Weight status of adult women was determined by using the body mass index (BMI) kg/m2 and consequently the BMI categories of adults recommended by the [41]

BMI < 18.50: underweight

BMI 18.50- 24.99: normal weight

BMI 25.00-29.99: overweight

BMI 30.00-39.99: obese

BMI &g 40.00 morbid obese

Socioeconomic position (SEP) (low/medium/high) was defined by 9 indicators (place of birth, the reason for migration to Vienna, educational level, household size, number of rooms per household, educational level of the husband, income level, occupation, occupation of the husband). This system included the three most commonly employed indicators of SEP in contemporary industrialized societies, income, education and occupation [42, 43]. As an indicator of integration/acculturation the knowledge of German language (4 levels: extremely poor, poor, medium and high) and the duration of stay in Austria were used. Not only less educated women of exceptionally low socioeconomic position were enrolled in the project, because more than 40% of the Turkish women had a higher education or University degree. 30.6% of the Turkish women were of low socioeconomic position, 60.3% were belonged to the middle socioeconomic class and 9.2% corresponded to the definition of high socioeconomic position.

Statistical Analyses

Statistical calculations were performed by using SPSS for Windows Program Version 18.0 (Microsoft corp.). After calculation of descriptive statistics (means, SDs), the χ2-test, the Kruskal- Wallis-test and the Mann-Whitney-test were used to test frequency differences with respect to their statistical significance. A probability P value of less than 0.05 was considered significant.


Sub-project 1 – Turkish girls

The prevalence rates of obesity and overweight among Turkish immigrant girls were general high. Turkish girls surpassed their Austrian counterparts – girls of comparable age and socioeconomic status - in the prevalence of overweight and obesity. This was true of all age groups with the exception overweight rates among 15 year old girls. No significant differences were found for stature height and body weight at the ages of 6 and 10 years. At the age of 15 years however, Turkish migrant girls were significantly shorter than the Austrian counterparts. Concerning BMI Turkish girls exhibited higher BMIs in each age group [21a, 21b].

Sub-project 2- Turkish immigrant women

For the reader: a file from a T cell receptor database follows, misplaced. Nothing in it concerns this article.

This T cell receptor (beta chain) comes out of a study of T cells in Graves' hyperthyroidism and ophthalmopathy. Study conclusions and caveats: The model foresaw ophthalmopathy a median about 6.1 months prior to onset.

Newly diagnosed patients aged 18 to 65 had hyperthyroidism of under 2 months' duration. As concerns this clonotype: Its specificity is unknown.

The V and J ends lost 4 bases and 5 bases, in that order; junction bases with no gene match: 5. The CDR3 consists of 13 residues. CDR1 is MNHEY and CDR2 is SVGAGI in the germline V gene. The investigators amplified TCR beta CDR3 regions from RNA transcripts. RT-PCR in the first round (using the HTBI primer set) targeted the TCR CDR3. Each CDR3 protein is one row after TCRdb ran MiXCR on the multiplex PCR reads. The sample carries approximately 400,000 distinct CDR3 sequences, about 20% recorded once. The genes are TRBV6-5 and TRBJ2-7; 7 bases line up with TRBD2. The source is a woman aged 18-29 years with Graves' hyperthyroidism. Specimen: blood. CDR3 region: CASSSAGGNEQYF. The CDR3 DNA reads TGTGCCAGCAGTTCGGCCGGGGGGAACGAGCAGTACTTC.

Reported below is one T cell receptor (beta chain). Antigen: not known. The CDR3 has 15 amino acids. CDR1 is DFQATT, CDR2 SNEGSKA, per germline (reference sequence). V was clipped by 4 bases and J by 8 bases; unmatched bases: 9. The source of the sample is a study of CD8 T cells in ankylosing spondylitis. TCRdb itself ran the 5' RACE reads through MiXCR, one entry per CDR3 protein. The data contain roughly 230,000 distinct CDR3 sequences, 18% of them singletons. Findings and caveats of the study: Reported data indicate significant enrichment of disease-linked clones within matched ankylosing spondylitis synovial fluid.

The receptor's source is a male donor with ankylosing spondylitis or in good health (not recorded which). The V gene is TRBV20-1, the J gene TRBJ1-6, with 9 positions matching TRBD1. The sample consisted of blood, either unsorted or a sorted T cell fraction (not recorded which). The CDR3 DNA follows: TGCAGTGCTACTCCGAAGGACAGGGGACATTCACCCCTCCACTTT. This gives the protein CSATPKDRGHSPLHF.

Sub project two focused on adult (>18 years) immigrant women in Vienna. Table 1 demonstrates somatometric parameters (stature height, body weight, BMI) for each age group separately. Table 2 shows overweight and obesity rates of Turkish immigrants in comparison to that of Austrian girls and women according to age group. As to be seen in Figure 1 overweight rate did not differ significantly up to age 20 between Turkish and Austrian females. Starting with age group 21 to 29 years the overweight rates increase dramatically among Turkish immigrant women with increasing age. Although the overweight rates increase among Austrian women too, both groups differ highly significantly. Considering obesity rates the same pattern occurs Figure 2.

Table 3 shows a comparison between somatometric parameters of the Turkish immigrant women in Vienna, with Indian immigrants in Vienna [44] and immigrant women of different origin in Norway [45]. As to be seen the Turkish immigrant women in Vienna were significantly taller than immigrant women of different origin in Norway. Concerning body weight Turkish immigrant women in Vienna were significantly lighter than immigrant women from Pakistan and Turkish women in Norway. This was also true of group differences in BMI. The Turkish sample from Austria was taller, lighter and showed significantly lower rates of overweight and obesity than Turkish women in Norway. Prevalence rates of overweight and obesity among Turkish women in Austria were significantly lower than that among all immigrant groups in Norway with the exception of Vietnamese women. Interpreting these findings however we have to consider that the Austrian sample of Turkish migrant women was significantly younger than their counterparts in Norway.

Concerning socioeconomic factors influencing weight status among Turkish adult women it turned out that independent of age group, socioeconomic position and educational level were significantly related with body weight and BMI. Body weight and body mass index increased significantly with decreasing socioeconomic position and decreasing educational level. No obese Turkish women had a high socioeconomic position. 46.9% of obese women were of low socioeconomic status, 53.1% were of middle socioeconomic class. In contrast, 65.0% of the normal weight women belonged to the middle socioeconomic class and 20% were of high socioeconomic position. Regarding educational level the prevalence of obesity and overweight decreased significantly with increasing educational level in Turkish women. Only 5.7% of obese Turkish women reported a higher education such as college or university. German knowledge and duration of stay, which were used as indicators of integration in the Austrian society, showed no significant association with body weight and body mass index [34].